Full disclosure: I originally wanted to have this post be a headline with no text in order to accurately reflect the Phillies’ 2014 non-waiver wire trade deadline. But in the interest of offering you, the reader, a better product than what your local baseball team is giving you, I will offer my thoughts here.
Ever have one of those days where everything goes wrong? Ever have a day where you burn your toast, spill hot coffee on yourself, get stuck in horrendous traffic, screw up at the job all day, and return to your car to find a ticket on the windshield because you parked in the wrong area? That was pretty much the Phillies yesterday, with the exception of their 10-4 win over the Nationals last night. They really should have just lost that game 12-0 to complete the theme of the day.
Fans are justifiably frustrated with the Phillies front office in general and with GM Ruben Amaro, Jr. in particular. The non-events of yesterday will only add to the already bloodthirsty roar for Amaro to lose his job. Those pleas are 100% warranted, Amaro should not be the general manager of the Phillies, or any baseball franchise, or even any fantasy baseball franchise. At the risk of incurring your wrath though, I’m going to start off by detailing the aspects of the trade deadline where Amaro was NOT at fault. Believe it or not, there are a couple of them.
Now we don’t know what was offered in any proposed deal, but the fact that Amaro did not deal Cole Hamels for anything less than a few of either of the Dodgers, Cardinals, or Red Sox top prospects should be looked at as a positive. If you deal Hamels to the Dodgers, you have to get at least Joc Pederson and one (if not both) of Julio Urias and Corey Seager back. If you trade Hamels to the Cardinals, the package you get back must start with Oscar Taveras and go from there. If you trade Hamels to Boston, you need to get at least Henry Owens and Blake Swihart back. Hamels is worth at least more than one elite prospect. You’re talking about one of the best pitchers in the National League at a still relatively young age (30) with 4 years left on his deal. This isn’t a 2 month rental like Jon Lester. So props to Ruben for that.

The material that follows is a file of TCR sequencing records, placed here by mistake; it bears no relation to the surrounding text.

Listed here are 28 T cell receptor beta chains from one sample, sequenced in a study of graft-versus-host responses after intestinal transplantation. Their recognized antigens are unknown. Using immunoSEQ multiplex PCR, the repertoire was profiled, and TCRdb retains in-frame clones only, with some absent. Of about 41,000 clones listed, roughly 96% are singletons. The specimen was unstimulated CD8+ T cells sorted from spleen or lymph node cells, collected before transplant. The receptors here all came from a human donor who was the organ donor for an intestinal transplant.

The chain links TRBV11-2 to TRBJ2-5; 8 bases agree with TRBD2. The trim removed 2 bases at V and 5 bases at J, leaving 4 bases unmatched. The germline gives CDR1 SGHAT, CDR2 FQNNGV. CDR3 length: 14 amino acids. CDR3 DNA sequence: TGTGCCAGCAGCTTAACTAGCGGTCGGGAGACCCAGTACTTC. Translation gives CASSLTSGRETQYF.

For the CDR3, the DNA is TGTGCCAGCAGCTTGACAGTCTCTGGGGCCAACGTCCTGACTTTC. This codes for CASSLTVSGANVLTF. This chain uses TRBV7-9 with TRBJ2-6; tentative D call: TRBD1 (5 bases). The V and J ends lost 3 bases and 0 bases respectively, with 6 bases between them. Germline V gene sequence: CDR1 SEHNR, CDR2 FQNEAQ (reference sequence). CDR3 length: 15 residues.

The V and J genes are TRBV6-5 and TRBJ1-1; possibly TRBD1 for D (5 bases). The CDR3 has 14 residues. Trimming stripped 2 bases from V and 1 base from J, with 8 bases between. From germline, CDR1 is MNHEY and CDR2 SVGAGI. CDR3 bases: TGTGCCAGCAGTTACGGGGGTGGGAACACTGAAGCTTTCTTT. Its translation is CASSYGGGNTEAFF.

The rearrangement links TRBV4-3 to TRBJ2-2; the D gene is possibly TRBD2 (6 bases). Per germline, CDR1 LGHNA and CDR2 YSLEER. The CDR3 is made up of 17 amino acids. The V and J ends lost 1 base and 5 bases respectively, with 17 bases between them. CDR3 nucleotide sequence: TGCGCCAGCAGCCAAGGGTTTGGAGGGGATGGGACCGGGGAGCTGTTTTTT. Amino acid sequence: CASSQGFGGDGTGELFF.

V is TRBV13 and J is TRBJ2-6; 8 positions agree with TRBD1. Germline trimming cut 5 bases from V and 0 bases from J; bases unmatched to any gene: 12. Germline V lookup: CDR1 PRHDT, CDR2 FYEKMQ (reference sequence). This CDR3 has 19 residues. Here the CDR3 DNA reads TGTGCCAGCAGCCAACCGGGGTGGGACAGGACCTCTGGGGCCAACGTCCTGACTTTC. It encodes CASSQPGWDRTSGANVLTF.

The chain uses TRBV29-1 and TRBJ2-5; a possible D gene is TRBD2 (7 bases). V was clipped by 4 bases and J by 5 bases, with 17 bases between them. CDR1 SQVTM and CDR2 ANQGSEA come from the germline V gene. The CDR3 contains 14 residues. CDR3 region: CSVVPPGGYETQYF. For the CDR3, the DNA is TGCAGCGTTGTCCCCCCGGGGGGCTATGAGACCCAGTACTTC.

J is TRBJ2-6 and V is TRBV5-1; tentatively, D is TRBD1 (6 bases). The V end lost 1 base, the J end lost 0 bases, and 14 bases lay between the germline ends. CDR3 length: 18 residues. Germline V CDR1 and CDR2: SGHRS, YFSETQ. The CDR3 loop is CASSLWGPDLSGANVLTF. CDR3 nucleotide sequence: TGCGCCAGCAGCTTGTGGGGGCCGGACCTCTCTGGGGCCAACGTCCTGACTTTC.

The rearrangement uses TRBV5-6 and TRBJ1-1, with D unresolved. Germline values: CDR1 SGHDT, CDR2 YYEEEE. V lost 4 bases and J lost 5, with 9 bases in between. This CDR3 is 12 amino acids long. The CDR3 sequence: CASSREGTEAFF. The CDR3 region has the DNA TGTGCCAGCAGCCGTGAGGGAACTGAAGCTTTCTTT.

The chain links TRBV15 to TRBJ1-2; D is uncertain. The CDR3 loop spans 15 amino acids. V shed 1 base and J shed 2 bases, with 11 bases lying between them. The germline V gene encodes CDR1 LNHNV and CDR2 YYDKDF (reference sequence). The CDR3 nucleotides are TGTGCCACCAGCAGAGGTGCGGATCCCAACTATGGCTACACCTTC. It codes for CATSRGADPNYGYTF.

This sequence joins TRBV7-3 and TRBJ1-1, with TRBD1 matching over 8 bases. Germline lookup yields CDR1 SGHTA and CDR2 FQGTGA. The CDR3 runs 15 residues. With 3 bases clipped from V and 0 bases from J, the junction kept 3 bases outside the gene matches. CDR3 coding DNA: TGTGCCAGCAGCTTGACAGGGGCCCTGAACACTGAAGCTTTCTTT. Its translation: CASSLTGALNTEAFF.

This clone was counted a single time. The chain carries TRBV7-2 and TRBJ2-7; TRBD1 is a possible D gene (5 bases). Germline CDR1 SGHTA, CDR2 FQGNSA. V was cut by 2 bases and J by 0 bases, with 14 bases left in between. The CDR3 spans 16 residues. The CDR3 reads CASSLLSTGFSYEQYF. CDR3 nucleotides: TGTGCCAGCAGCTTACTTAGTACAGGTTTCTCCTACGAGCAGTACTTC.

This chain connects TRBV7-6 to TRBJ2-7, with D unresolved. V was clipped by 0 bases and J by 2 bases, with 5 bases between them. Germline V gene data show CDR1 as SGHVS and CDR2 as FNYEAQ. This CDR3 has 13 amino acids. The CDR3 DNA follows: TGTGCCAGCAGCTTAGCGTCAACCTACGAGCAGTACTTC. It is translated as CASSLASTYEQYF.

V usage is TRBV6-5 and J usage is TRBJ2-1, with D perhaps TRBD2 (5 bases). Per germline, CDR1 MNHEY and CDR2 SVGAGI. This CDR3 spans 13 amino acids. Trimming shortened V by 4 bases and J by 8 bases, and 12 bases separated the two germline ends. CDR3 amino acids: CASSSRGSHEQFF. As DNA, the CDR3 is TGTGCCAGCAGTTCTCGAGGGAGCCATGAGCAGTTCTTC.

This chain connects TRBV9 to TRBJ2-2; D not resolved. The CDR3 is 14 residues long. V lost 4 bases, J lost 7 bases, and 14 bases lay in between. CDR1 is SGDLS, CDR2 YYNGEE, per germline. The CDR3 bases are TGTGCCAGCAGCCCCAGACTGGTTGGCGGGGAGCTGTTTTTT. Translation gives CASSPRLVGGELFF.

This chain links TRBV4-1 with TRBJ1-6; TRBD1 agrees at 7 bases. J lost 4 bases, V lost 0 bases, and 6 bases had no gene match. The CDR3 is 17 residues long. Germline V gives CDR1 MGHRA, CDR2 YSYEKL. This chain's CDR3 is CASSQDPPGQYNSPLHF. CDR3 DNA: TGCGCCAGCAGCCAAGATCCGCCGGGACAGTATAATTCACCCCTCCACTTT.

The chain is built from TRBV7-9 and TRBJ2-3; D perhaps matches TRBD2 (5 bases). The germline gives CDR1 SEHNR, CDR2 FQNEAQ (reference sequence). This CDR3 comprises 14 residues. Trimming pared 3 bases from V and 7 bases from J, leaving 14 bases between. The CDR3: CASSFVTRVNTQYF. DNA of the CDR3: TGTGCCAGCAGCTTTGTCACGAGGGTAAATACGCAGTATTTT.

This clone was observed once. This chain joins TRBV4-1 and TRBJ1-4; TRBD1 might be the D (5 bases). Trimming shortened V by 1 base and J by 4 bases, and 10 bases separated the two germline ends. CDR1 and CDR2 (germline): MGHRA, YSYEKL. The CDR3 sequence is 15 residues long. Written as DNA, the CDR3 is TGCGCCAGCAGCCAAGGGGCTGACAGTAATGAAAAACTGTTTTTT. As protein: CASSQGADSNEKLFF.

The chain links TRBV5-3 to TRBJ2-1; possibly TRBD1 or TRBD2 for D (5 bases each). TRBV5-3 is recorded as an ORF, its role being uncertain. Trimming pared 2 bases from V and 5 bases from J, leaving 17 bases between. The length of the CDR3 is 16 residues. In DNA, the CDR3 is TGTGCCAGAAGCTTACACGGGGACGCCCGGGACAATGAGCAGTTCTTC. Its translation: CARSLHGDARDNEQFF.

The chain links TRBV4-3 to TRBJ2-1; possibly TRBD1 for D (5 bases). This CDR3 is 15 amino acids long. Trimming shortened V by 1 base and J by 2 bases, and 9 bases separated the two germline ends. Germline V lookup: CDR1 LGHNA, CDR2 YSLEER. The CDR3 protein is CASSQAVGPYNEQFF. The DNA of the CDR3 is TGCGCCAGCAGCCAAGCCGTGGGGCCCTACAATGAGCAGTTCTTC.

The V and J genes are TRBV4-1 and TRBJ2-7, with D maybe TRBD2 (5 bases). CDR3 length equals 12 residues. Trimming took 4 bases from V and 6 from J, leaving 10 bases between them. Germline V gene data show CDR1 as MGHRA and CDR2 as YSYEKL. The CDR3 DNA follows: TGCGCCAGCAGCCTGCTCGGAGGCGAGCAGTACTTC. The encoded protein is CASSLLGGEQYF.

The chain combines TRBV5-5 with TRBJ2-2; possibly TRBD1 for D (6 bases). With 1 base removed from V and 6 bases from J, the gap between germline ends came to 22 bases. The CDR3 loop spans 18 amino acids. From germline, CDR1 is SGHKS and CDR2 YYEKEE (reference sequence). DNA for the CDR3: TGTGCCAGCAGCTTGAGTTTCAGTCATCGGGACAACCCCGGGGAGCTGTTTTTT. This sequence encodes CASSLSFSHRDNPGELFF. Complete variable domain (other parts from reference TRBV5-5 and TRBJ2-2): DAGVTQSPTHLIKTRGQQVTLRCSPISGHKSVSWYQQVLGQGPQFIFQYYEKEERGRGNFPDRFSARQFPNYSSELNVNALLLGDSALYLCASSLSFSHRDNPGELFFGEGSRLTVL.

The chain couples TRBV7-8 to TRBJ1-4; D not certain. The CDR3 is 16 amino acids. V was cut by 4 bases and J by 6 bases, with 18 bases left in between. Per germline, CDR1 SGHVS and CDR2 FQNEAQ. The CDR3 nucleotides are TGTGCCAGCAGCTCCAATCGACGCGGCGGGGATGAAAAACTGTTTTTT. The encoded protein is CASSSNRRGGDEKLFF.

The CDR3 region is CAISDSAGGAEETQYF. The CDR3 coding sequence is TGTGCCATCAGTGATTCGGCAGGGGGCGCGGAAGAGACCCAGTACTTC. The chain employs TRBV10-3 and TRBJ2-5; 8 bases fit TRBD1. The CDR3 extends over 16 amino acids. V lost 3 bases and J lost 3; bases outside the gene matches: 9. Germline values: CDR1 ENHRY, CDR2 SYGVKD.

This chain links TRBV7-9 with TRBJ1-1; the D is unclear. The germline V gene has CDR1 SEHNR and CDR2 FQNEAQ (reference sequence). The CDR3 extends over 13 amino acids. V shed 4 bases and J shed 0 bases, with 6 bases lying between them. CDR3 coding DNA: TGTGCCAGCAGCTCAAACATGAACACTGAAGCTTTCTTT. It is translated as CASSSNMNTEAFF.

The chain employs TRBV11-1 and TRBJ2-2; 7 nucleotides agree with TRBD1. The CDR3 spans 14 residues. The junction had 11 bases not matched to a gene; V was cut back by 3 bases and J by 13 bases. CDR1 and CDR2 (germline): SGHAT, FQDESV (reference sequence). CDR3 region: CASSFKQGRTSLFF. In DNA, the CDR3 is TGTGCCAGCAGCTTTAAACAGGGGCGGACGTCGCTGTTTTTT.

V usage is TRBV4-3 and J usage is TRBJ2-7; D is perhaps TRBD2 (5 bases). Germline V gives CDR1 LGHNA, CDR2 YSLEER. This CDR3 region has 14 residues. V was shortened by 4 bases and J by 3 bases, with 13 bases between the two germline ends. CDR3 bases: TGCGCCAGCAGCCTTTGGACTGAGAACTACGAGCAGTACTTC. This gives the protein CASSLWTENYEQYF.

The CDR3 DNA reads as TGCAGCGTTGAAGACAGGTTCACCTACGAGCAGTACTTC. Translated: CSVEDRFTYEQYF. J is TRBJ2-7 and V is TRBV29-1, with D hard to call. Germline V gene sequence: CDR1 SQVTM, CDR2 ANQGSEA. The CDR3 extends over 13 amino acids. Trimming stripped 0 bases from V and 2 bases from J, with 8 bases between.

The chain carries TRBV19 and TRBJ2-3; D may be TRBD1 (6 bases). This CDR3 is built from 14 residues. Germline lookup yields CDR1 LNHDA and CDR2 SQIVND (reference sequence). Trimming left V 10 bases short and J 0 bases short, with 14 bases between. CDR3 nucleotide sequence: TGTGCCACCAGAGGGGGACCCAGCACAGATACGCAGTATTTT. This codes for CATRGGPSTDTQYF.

Also, it’s not Amaro’s fault that almost every one of the pieces the Phils were dangling completely crapped the bed when scouts were in attendance. Cliff Lee (sigh), Antonio Bastardo, A.J. Burnett, and Jonathan Papelbon all looked terrible toward the end of July. You want to get moved to a contender? Perform in a way that will make teams want you.
This ends the Amaro-friendly portion of this post. The Phillies were unable to make moves because Ruben Amaro A) overpays for declining talent, and B) bids against himself by adding on sweeteners such as easy vesting options or just a plain old player option year, as if a declining player with nowhere else to go isn’t going to pick up that option 10 times out of 10. Those option years are why Burnett and Marlon Byrd are still Phillies tonight.